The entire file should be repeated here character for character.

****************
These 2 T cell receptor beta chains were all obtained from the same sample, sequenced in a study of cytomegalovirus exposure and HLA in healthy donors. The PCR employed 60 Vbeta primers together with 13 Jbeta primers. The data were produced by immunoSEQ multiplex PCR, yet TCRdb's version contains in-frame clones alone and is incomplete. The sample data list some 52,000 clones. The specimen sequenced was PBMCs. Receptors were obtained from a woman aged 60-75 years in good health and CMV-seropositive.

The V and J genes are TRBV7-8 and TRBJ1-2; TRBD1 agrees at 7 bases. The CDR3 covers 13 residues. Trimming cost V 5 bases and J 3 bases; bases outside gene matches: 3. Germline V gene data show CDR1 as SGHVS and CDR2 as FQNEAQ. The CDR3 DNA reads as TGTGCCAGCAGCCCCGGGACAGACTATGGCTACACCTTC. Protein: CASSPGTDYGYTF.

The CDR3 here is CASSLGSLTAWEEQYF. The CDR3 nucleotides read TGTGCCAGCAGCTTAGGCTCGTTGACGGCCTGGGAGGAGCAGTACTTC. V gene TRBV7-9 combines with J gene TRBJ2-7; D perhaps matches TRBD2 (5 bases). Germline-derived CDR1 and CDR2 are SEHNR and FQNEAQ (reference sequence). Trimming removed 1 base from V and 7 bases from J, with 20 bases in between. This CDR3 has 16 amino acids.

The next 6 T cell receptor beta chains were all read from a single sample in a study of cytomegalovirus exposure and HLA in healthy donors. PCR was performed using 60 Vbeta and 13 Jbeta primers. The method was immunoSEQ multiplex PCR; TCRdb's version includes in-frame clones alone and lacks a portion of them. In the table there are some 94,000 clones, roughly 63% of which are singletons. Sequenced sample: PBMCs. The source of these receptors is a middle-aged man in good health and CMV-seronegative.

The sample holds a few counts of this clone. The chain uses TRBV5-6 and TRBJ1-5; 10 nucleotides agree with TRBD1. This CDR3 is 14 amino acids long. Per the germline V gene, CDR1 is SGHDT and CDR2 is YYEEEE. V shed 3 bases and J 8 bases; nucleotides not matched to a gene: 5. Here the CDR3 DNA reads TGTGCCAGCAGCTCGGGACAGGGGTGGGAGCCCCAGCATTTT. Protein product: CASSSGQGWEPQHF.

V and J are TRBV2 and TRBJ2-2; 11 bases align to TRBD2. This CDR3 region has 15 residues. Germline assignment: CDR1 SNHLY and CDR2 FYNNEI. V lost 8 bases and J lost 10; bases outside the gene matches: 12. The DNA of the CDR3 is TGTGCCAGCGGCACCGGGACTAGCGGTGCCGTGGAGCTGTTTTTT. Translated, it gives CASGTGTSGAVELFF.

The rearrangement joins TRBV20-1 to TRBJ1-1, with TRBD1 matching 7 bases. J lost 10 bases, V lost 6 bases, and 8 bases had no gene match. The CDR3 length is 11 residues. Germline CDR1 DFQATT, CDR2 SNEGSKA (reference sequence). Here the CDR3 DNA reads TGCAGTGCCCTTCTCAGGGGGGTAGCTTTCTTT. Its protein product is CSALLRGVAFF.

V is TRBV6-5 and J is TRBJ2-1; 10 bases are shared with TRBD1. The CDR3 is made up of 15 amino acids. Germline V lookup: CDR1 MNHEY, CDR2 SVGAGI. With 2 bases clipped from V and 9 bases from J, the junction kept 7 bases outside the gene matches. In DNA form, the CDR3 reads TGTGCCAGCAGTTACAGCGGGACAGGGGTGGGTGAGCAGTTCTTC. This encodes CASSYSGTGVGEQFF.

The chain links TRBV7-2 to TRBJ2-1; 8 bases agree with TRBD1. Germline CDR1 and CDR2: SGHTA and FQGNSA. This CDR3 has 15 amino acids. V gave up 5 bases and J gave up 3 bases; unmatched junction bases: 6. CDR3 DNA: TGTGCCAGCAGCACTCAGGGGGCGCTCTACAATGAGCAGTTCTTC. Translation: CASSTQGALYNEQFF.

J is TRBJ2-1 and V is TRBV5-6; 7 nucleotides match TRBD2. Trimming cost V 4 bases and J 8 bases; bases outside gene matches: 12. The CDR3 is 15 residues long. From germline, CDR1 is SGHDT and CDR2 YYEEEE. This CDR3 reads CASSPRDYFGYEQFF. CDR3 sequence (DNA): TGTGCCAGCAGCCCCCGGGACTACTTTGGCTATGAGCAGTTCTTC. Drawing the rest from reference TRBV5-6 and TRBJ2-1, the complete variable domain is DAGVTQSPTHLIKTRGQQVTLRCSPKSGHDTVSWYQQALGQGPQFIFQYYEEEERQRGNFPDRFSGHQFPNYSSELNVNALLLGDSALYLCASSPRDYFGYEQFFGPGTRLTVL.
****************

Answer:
These 2 T cell receptor beta chains were all obtained from the same sample, sequenced in a study of cytomegalovirus exposure and HLA in healthy donors. The PCR employed 60 Vbeta primers together with 13 Jbeta primers. The data were produced by immunoSEQ multiplex PCR, yet TCRdb's version contains in-frame clones alone and is incomplete. The sample data list some 52,000 clones. The specimen sequenced was PBMCs. Receptors were obtained from a woman aged 60-75 years in good health and CMV-seropositive.

The V and J genes are TRBV7-8 and TRBJ1-2; TRBD1 agrees at 7 bases. The CDR3 covers 13 residues. Trimming cost V 5 bases and J 3 bases; bases outside gene matches: 3. Germline V gene data show CDR1 as SGHVS and CDR2 as FQNEAQ. The CDR3 DNA reads as TGTGCCAGCAGCCCCGGGACAGACTATGGCTACACCTTC. Protein: CASSPGTDYGYTF.

The CDR3 here is CASSLGSLTAWEEQYF. The CDR3 nucleotides read TGTGCCAGCAGCTTAGGCTCGTTGACGGCCTGGGAGGAGCAGTACTTC. V gene TRBV7-9 combines with J gene TRBJ2-7; D perhaps matches TRBD2 (5 bases). Germline-derived CDR1 and CDR2 are SEHNR and FQNEAQ (reference sequence). Trimming removed 1 base from V and 7 bases from J, with 20 bases in between. This CDR3 has 16 amino acids.

The next 6 T cell receptor beta chains were all read from a single sample in a study of cytomegalovirus exposure and HLA in healthy donors. PCR was performed using 60 Vbeta and 13 Jbeta primers. The method was immunoSEQ multiplex PCR; TCRdb's version includes in-frame clones alone and lacks a portion of them. In the table there are some 94,000 clones, roughly 63% of which are singletons. Sequenced sample: PBMCs. The source of these receptors is a middle-aged man in good health and CMV-seronegative.

The sample holds a few counts of this clone. The chain uses TRBV5-6 and TRBJ1-5; 10 nucleotides agree with TRBD1. This CDR3 is 14 amino acids long. Per the germline V gene, CDR1 is SGHDT and CDR2 is YYEEEE. V shed 3 bases and J 8 bases; nucleotides not matched to a gene: 5. Here the CDR3 DNA reads TGTGCCAGCAGCTCGGGACAGGGGTGGGAGCCCCAGCATTTT. Protein product: CASSSGQGWEPQHF.

V and J are TRBV2 and TRBJ2-2; 11 bases align to TRBD2. This CDR3 region has 15 residues. Germline assignment: CDR1 SNHLY and CDR2 FYNNEI. V lost 8 bases and J lost 10; bases outside the gene matches: 12. The DNA of the CDR3 is TGTGCCAGCGGCACCGGGACTAGCGGTGCCGTGGAGCTGTTTTTT. Translated, it gives CASGTGTSGAVELFF.

The rearrangement joins TRBV20-1 to TRBJ1-1, with TRBD1 matching 7 bases. J lost 10 bases, V lost 6 bases, and 8 bases had no gene match. The CDR3 length is 11 residues. Germline CDR1 DFQATT, CDR2 SNEGSKA (reference sequence). Here the CDR3 DNA reads TGCAGTGCCCTTCTCAGGGGGGTAGCTTTCTTT. Its protein product is CSALLRGVAFF.

V is TRBV6-5 and J is TRBJ2-1; 10 bases are shared with TRBD1. The CDR3 is made up of 15 amino acids. Germline V lookup: CDR1 MNHEY, CDR2 SVGAGI. With 2 bases clipped from V and 9 bases from J, the junction kept 7 bases outside the gene matches. In DNA form, the CDR3 reads TGTGCCAGCAGTTACAGCGGGACAGGGGTGGGTGAGCAGTTCTTC. This encodes CASSYSGTGVGEQFF.

The chain links TRBV7-2 to TRBJ2-1; 8 bases agree with TRBD1. Germline CDR1 and CDR2: SGHTA and FQGNSA. This CDR3 has 15 amino acids. V gave up 5 bases and J gave up 3 bases; unmatched junction bases: 6. CDR3 DNA: TGTGCCAGCAGCACTCAGGGGGCGCTCTACAATGAGCAGTTCTTC. Translation: CASSTQGALYNEQFF.

J is TRBJ2-1 and V is TRBV5-6; 7 nucleotides match TRBD2. Trimming cost V 4 bases and J 8 bases; bases outside gene matches: 12. The CDR3 is 15 residues long. From germline, CDR1 is SGHDT and CDR2 YYEEEE. This CDR3 reads CASSPRDYFGYEQFF. CDR3 sequence (DNA): TGTGCCAGCAGCCCCCGGGACTACTTTGGCTATGAGCAGTTCTTC. Drawing the rest from reference TRBV5-6 and TRBJ2-1, the complete variable domain is DAGVTQSPTHLIKTRGQQVTLRCSPKSGHDTVSWYQQALGQGPQFIFQYYEEEERQRGNFPDRFSGHQFPNYSSELNVNALLLGDSALYLCASSPRDYFGYEQFFGPGTRLTVL.